Sunday, 24 October 2010

Through The Eyes Of A Killer

I fainted yesterday while getting ready for a friend's party. No, it's not because I treat getting ready as an extreme sport... Parachuting from 5 zillion feet with my wardrobe while simultaneously getting out my clothes and putting them on. And showered, can't forget that. No, I don't treat it like an extreme sport. But it was almost certainly my own fault: I've spent the last two weeks feeling progressively worse with some sort of tonsillitis-flu-hybrid, and have afforded myself next to no rest during this time, due to the ridiculous amounts of work I've managed to get. Mum's had and got the same thing, and nearly fainted at work. No small wonder that I keeled over and then felt too weak to go out.

I did, however, use the time as productively as I could, and read a book. John Douglas' semi-autobiography, Mindhunter. Here is what Wiki tells us about Mr. Douglas:
"John Edward Douglas (born June 18, 1945), is a former special agent with the U.S. Federal Bureau of Investigation (FBI), one of the first criminal profilers, and criminal psychology author."
And here is the link for his entire life, in blessedly brief, and occasionally incorrect Wiki form: Knock yourselves out.

Criminal Profiling is something that one could see as almost witchcraft, or impossible psychic ability. It certainly looks that way to those who rarely encounter it. It is not an arcane process at all, however. It works in the same way as developing an antidote from a poison: a profiler develops a murderer from the murder.

If that sounds like it could lead to someone being charged with a crime he did not commit, you'd be right. We only need to look at the tragic case of Rachel Nickell in this country, in which criminal psychologist Paul Britton was asked to give a profile of the killer. The police then zealously used this profile to target their prime suspect, Colin Stagg, while the actual killer was Robert Napper. Britton was unfairly persecuted by the tabloid press. It was not his fault the police decided to use his profile (and any profile is always built on speculation, although educated) to target the wrong man. Ultimately, cock-ups can happen.

Profiling is the result of guesswork, albeit educated guesswork. Allow me to give an example of a fictional murder...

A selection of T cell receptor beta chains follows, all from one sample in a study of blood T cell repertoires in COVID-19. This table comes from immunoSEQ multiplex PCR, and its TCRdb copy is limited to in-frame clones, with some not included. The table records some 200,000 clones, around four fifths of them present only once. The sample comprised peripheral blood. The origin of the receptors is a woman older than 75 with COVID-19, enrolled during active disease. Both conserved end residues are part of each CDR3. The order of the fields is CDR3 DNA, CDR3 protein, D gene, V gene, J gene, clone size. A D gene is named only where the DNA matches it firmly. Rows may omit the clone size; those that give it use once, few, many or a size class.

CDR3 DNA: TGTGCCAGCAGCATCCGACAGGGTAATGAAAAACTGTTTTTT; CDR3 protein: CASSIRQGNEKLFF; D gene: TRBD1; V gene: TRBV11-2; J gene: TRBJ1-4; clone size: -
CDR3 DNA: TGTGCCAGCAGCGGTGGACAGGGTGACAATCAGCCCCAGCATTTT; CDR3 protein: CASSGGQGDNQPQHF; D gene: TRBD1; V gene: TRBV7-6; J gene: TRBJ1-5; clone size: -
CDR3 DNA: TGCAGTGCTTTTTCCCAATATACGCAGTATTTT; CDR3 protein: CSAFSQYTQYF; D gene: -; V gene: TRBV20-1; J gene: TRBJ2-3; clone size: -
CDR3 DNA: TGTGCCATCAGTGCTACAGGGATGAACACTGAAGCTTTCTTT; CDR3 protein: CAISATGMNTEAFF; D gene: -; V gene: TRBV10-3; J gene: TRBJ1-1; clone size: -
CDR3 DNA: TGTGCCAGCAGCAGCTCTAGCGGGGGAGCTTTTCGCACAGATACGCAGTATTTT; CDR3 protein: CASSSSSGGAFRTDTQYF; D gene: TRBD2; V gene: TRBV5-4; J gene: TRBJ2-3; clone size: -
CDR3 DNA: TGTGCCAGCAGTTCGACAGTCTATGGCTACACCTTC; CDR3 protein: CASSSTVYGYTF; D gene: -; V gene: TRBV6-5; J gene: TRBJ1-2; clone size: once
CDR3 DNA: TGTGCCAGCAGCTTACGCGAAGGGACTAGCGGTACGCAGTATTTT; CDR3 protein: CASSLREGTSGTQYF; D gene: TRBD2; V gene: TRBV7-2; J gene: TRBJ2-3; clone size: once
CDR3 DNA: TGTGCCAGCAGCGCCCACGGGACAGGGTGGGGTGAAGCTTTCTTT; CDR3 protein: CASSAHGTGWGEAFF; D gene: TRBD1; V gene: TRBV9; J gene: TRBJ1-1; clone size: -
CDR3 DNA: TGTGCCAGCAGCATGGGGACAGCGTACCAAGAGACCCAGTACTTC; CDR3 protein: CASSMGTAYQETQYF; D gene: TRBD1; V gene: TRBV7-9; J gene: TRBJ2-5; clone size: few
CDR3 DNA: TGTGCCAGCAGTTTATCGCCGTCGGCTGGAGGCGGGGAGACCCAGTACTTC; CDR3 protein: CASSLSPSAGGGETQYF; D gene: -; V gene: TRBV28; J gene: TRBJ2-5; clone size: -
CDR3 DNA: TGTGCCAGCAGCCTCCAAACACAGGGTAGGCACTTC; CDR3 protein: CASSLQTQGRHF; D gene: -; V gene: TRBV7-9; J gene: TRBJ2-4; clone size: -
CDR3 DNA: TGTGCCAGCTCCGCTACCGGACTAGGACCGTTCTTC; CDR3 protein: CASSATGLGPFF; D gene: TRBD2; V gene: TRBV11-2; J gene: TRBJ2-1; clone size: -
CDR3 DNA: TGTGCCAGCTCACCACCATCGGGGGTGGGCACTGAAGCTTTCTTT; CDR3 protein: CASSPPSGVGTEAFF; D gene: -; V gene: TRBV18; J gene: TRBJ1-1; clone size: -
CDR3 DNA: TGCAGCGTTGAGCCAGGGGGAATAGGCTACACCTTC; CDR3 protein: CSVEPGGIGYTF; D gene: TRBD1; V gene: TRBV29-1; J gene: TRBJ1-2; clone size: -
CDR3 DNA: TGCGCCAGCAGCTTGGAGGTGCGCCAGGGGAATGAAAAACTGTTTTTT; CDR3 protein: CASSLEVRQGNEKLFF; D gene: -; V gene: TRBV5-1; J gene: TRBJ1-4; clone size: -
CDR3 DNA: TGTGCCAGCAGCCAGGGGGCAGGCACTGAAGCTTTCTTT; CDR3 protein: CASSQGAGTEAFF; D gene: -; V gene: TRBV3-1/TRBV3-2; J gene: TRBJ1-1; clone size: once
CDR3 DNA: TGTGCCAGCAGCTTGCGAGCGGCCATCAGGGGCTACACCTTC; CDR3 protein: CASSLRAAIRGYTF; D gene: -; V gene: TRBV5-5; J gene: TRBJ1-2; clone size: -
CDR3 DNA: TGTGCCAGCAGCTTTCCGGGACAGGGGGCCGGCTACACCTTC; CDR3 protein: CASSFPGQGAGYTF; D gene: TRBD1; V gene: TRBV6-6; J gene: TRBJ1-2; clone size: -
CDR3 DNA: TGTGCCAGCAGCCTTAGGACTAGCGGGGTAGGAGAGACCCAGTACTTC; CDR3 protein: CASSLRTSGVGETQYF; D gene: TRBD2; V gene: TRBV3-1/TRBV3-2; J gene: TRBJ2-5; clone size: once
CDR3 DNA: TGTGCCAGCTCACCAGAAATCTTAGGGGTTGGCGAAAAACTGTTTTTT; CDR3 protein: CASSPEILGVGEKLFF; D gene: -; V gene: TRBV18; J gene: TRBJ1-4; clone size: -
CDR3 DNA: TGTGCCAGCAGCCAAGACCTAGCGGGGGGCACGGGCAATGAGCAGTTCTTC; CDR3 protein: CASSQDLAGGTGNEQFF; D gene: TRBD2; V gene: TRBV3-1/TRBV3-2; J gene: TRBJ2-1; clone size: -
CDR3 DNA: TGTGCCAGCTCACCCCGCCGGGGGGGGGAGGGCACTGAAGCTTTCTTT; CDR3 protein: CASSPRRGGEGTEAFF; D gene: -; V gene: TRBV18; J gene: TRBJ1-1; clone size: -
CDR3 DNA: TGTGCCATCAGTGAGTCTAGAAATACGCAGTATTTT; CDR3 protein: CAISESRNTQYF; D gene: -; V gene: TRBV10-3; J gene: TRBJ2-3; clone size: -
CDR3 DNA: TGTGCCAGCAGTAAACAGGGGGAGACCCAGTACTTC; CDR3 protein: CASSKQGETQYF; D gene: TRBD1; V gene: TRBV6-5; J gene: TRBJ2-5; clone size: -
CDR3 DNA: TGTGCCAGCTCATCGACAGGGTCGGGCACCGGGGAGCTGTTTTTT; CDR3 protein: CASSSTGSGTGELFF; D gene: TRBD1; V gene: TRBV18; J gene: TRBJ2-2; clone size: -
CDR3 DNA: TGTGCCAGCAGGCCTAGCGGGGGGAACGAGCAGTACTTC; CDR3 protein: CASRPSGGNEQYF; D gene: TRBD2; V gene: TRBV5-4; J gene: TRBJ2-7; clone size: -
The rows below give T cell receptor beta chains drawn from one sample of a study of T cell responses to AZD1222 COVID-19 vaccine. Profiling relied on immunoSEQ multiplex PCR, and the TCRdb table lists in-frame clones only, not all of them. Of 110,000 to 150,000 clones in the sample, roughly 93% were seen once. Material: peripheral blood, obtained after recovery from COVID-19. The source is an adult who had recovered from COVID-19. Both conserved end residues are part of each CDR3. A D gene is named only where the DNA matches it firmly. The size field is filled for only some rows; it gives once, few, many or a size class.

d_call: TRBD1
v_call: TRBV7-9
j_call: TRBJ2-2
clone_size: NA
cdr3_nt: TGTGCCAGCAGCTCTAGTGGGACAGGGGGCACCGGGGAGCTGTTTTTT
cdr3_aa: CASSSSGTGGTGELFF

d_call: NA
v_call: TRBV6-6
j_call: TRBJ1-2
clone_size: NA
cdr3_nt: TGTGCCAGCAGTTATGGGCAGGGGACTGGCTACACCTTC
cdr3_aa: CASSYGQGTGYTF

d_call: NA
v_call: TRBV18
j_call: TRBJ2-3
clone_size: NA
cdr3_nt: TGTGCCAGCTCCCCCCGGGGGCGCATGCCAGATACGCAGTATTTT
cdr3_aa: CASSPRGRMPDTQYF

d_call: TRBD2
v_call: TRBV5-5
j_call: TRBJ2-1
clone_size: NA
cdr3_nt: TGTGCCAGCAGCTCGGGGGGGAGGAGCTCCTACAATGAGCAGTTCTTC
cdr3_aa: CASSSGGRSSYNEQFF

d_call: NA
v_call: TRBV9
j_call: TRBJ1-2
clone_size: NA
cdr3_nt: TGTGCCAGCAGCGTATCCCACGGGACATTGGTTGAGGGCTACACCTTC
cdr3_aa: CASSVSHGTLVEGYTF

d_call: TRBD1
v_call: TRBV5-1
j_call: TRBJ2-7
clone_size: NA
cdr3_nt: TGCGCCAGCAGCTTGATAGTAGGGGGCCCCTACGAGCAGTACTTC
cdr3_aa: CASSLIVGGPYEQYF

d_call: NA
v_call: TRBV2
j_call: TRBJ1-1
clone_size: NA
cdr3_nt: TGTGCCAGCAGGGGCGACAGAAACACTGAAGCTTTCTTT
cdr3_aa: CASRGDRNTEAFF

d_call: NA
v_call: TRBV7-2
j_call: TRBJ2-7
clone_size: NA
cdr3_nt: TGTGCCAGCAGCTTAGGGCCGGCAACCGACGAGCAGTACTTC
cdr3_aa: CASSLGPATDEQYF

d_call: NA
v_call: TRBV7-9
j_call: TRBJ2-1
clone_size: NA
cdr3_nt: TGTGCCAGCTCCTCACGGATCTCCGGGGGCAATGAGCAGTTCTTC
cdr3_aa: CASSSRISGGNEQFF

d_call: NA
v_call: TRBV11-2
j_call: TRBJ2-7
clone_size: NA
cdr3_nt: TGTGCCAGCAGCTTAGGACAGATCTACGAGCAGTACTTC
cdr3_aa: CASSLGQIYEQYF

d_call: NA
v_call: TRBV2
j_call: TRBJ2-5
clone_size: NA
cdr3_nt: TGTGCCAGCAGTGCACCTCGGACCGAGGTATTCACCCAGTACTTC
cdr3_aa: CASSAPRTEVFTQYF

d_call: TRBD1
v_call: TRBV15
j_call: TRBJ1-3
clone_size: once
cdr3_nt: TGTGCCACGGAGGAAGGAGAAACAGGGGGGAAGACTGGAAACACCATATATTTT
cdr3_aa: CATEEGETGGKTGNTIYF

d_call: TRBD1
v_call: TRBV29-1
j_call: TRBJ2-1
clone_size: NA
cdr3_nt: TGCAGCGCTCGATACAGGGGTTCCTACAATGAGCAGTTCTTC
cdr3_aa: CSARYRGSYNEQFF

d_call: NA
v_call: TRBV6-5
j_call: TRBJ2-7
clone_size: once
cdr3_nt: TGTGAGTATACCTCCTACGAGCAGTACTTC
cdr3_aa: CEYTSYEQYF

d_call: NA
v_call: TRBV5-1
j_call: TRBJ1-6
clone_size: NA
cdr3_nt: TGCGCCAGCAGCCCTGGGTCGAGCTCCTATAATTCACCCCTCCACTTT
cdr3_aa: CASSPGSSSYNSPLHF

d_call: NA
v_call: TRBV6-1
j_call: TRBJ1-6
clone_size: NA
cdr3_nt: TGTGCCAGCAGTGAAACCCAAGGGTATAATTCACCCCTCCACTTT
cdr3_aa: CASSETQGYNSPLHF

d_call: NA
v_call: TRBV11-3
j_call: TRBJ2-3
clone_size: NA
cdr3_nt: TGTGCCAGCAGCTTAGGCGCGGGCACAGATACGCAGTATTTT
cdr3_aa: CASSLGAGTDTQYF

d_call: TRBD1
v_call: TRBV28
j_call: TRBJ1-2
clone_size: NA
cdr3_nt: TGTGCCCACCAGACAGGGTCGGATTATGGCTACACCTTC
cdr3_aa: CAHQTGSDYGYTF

A young woman is walking alone, late at night. A male stranger walks up to her, and explains that it's dangerous for a young lady to be out alone this late. He offers to escort her to her destination. She agrees. When the stranger is sure they are alone in a secluded enough location, he suddenly grabs her, wrestles her down to the floor, and attempts to rape her. When he fails, he stabs her repeatedly and ferociously in the chest, with a switch-blade he had in his pocket. He strips her, commits necrophilia, and then de-feminizes her, with a handful of nearby mud. No effort is made to hide the body, and it is found early the next day.

A profiler called in to assist with this case may draw the following conclusions (bearing in mind he did not see the murder take place, and only effectively know what he can see:

  • The killer was male, likely in his teens to late 20's. This is evident in the choice of victim: a young woman. They are often targeted by male killers because they do not seem to pose much of a threat. Moreover, the obvious signs of sexual abuse, both before and after death, make the intentions of the killer obvious.
  • Murder was not the original intention. When it became obvious that he was unable to rape this woman, he entered a rage, and stabbed her to death. She was presumably on the floor at this time, so the killer could have strangled her. Stabbing however, carries sexual connotations, and is a highly personal murder method. It is also quicker than strangulation.
  • The killer is somewhat misogynistic. From the intention of rape, it is evident that the killer at least has little respect for women. That he had sex with the body, and then de-feminized her, shows that he more likely hates them. He has probably had little luck with women, and so enjoys the feeling of power that comes from overpowering them... Almost 'possessing' their bodies. He has almost certainly raped women before.
  • He is probably local and knows the area. She was killed in seclusion, and no-one had seen either her or anyone with her, although people were out that night. Therefore, we must assume that he knew where to lead her where there'd be no people.
  • The killer is sane, but proud of what he's done. The legal definition of 'insanity' is not knowing the difference between right and wrong. He clearly knows the difference because he did not attack where he felt he might be seen. He is proud of what he's done because he made no effort to hide the body, and went to the effort of leaving a signature in her de-feminization. This pride also indicates that he is now likely to kill again, leaving more signatures.
  • The killer's age is evident in that he carried a knife, and panicked when he was unable to rape her. He likely has little experience with women, and so feels the need to be 'accepted' by them. By forcing himself upon them.
Pure speculation. It is, however, educated speculation, and fairly accurate. Furthermore, the killer's necrophilia is a symptom of a particular breed of sexual killer, just as it was with Ed Kemper and Ted Bundy. I believe it was also a characteristic of the Vampire of Dusseldorf, Peter Kurten. But you see, it is the job of a profiler to reverse-engineer a murder to give us a murderer. It's as Douglas says in Mindhunter, "to understand the artist, you have to look at the painting."


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